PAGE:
What ensures a safe travel experience? Aviation partners are collaborating to find a solution to safe traveling during times of a global health crisis. There is sound affirmation found pointing to the effectiveness of stacking up a combination of solutions. In other words, layering preventive and protective measures along the air travel journey. All of these different solutions alone are not 100% infallible, but when layered and overlapped, lower the risk of exposure significantly.

Layering measures for a safer flying experience

What does a “layered approach” mean exactly? It implies that there is not only one thing you need to do to prevent yourself from virus exposure on your journey. Preparation for a journey depends on a series of measures, some of which you can exercise yourself, while others may depend on the actors along your journey to make them available to you. Airbus believes that all these actors – from airlines, pilots and crew, to members of the airport community, authorities and ourselves, the passengers – have a role to play to collaborate with travelers and adopt the most effective routines. These routines range from mask wearing and hand washing, to ensuring disinfected public spaces, to clean air onboard an aircraft.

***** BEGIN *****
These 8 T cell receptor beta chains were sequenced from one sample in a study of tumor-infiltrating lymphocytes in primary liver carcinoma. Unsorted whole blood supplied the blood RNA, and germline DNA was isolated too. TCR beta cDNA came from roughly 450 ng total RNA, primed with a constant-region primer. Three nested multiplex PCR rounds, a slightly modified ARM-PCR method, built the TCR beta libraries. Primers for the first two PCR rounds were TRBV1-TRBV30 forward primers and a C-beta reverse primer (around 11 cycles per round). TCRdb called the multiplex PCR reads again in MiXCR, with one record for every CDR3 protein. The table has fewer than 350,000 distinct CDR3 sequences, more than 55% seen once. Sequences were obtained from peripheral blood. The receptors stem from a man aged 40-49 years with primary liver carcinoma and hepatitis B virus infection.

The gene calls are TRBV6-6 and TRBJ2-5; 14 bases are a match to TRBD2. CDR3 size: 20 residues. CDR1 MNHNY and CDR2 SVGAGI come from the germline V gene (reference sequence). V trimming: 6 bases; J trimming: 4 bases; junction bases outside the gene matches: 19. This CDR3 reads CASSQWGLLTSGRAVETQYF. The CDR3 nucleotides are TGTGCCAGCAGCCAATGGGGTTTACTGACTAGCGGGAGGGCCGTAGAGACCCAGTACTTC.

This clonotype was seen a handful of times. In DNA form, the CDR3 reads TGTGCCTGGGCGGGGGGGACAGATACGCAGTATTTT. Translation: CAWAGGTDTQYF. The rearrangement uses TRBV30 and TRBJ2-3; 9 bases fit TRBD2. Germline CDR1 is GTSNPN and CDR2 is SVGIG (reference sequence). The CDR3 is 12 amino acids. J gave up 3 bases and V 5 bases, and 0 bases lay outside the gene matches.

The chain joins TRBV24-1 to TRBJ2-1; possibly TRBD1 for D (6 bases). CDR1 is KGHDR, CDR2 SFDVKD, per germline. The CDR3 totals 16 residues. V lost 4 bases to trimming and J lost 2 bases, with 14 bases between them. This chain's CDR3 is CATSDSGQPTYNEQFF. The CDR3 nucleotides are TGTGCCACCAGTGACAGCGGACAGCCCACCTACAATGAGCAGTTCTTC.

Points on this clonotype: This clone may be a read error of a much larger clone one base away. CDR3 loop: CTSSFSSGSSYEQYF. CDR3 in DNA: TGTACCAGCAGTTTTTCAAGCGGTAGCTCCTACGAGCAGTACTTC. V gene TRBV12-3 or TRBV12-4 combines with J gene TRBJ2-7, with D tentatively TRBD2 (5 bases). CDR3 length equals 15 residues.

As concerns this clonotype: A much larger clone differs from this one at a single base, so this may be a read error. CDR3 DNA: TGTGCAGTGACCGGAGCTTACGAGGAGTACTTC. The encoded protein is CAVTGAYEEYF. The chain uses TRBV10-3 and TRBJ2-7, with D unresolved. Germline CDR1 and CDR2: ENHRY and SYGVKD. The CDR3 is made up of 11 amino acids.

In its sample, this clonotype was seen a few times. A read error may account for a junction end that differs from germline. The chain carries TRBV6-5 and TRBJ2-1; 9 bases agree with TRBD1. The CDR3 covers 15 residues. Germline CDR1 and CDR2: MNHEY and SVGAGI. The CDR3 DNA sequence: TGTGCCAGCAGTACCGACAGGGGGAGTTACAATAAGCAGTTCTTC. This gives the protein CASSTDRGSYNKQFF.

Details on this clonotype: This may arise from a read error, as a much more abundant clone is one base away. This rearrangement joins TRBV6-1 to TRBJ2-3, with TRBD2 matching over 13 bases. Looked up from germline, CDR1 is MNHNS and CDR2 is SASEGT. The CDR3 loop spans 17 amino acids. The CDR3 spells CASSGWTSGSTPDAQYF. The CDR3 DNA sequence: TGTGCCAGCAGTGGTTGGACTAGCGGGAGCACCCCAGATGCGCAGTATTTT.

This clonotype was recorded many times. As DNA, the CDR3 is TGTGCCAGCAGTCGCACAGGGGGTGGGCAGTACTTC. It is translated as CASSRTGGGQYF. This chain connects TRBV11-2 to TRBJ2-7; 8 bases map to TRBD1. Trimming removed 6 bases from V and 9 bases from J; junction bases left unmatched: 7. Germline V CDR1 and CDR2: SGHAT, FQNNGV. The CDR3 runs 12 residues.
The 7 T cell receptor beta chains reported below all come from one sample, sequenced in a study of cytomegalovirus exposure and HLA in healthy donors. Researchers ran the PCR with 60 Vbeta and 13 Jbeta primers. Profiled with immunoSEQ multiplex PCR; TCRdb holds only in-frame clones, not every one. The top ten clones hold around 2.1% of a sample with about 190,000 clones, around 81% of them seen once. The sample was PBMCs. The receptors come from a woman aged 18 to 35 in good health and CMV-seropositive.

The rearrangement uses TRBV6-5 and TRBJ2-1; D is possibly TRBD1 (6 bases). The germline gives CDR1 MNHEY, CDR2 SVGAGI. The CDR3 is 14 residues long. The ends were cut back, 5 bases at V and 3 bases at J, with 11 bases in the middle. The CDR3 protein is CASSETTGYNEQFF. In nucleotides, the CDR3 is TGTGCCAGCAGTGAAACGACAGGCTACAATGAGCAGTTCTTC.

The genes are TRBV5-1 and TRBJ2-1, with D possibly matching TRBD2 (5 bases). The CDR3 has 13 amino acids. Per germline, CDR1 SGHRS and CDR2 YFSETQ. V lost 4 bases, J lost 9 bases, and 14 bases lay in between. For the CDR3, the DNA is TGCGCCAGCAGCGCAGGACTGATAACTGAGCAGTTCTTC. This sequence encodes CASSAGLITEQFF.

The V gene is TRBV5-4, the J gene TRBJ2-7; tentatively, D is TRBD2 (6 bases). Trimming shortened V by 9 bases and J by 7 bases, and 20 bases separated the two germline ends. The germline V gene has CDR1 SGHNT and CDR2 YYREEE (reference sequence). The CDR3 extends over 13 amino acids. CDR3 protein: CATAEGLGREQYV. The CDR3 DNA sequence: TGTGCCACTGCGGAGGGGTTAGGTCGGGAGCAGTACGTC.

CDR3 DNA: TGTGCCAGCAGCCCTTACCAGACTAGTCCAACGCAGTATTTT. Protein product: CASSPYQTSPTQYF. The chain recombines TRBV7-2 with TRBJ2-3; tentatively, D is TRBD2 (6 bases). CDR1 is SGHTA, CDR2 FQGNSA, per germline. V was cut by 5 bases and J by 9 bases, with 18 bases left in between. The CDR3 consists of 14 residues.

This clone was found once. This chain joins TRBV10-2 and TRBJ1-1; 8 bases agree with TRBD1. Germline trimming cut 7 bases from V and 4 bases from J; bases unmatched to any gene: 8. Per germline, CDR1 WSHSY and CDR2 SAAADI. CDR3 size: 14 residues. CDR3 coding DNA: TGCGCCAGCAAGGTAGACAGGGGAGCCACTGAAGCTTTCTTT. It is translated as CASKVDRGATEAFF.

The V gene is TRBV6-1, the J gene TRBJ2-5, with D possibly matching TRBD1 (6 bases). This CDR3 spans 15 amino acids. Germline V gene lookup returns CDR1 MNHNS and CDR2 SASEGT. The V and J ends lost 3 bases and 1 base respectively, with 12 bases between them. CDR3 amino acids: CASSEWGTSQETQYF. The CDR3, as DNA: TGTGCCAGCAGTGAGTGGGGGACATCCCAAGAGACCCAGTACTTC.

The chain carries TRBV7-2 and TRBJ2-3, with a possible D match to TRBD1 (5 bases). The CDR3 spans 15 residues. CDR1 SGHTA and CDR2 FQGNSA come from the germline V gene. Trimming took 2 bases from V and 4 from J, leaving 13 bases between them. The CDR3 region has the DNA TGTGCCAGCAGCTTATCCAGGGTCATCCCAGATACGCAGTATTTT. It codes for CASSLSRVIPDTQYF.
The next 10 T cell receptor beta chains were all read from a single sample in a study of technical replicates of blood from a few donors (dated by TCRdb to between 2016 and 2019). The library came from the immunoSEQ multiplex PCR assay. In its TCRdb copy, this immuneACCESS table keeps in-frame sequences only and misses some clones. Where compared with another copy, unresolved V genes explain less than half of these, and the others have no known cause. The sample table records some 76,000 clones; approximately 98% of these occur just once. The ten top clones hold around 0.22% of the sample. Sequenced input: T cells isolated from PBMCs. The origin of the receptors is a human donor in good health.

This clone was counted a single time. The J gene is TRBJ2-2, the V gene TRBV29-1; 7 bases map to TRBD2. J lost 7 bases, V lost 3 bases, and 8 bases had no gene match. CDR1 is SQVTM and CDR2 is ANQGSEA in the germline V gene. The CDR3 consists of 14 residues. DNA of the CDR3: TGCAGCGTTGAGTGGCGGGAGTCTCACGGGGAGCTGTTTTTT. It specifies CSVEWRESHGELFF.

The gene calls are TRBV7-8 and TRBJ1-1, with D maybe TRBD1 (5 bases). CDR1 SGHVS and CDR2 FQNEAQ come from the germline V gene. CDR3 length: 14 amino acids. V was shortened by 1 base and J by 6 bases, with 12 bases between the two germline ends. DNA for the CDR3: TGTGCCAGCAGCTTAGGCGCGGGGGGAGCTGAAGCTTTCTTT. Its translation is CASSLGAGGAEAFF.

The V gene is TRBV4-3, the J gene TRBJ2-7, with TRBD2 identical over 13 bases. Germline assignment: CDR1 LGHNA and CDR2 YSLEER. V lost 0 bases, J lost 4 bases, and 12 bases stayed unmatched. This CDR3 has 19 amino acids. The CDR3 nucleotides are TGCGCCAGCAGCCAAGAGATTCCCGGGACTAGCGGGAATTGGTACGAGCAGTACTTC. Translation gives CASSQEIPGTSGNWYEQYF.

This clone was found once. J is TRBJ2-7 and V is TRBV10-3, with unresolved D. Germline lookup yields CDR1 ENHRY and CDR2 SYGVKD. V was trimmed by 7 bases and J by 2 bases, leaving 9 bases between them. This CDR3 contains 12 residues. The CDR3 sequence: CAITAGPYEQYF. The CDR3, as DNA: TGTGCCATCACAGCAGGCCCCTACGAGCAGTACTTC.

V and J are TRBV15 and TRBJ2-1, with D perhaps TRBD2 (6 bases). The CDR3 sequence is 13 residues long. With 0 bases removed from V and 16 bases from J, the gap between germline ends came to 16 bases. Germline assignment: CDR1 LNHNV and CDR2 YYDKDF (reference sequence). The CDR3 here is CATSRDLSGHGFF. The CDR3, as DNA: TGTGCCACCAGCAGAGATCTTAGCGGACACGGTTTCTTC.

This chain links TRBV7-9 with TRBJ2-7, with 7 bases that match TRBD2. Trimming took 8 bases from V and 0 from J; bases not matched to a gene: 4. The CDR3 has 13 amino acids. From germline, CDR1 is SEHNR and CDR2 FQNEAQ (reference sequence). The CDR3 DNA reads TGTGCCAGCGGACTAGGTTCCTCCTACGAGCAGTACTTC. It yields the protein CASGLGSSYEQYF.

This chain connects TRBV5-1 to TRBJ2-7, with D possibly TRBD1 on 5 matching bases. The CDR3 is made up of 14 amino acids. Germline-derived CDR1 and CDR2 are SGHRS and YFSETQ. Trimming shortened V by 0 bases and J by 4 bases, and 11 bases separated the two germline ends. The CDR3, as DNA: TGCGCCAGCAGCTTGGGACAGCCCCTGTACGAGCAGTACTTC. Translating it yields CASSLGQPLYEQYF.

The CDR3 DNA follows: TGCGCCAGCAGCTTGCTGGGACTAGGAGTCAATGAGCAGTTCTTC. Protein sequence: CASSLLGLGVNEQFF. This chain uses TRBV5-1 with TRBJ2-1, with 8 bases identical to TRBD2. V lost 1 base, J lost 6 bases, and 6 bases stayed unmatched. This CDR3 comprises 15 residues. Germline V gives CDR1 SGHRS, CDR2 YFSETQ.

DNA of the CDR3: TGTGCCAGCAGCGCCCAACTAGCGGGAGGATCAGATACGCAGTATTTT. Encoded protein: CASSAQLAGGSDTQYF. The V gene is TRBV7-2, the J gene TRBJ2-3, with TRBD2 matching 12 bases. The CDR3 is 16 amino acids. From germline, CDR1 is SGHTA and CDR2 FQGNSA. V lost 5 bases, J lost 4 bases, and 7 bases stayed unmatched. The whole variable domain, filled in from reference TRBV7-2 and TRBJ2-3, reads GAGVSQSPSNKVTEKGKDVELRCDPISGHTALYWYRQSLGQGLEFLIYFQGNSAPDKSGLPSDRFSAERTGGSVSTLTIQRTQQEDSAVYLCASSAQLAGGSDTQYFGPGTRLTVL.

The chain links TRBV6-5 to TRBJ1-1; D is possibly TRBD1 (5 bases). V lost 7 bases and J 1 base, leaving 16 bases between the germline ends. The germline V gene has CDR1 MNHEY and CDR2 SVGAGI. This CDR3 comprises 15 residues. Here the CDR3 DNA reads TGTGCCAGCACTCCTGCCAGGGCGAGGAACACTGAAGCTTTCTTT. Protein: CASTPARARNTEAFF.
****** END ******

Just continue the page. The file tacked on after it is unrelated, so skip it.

A layered approach is key to enabling a safe and easy return to the skies.

Reassuring evidence

Collectively all aviation partners are working along the same objectives to have a better understanding about the virus and how to keep everyone – passengers, crew and staff – safe and healthy. An important safety layer is provided by the aircraft manufacturers – such as Airbus. For instance, the perception of transmission risk while sitting in an aircraft is a common, but unfounded assumption that can be debunked by recent scientific studies released on the matter.

Aircraft engineers across aviation have carried out a multitude of highly accurate cabin simulations. Independent researchers from Harvard then proceeded to “stress test” these assumptions and found them to be accurate. Researchers from Harvard’s T.H. Chan School of Public Health in the U.S. confirm that infection control measures put in place by airlines reduce the risk of COVID-19 transmission on an aircraft to very low levels.

The gate-to gate report concluded that use of masks by passengers and crews, in combination with diligent airline cleaning protocols and advanced ventilation and filtration systems on aircraft, offer “…significant protection against COVID-19 during air travel.” The study further ascertains that, with regards to the cabin air filtration system, “this level of ventilation effectively counters the proximity travelers will be subject to during flights.”

The findings of this study show that the efforts put forward by the aviation industry and airlines in the past months are effective, and that implementing layered risk mitigation strategies ensure that air travel these days is as safe or even safer than other routine activities (for example, going to a grocery store). The Harvard findings corroborate largely with the regular simulation studies on cabin flow conducted by Airbus, as well as studies put forward by other manufacturers, the U.S Department of Defense (TRANSCOM) and several players in the scientific community.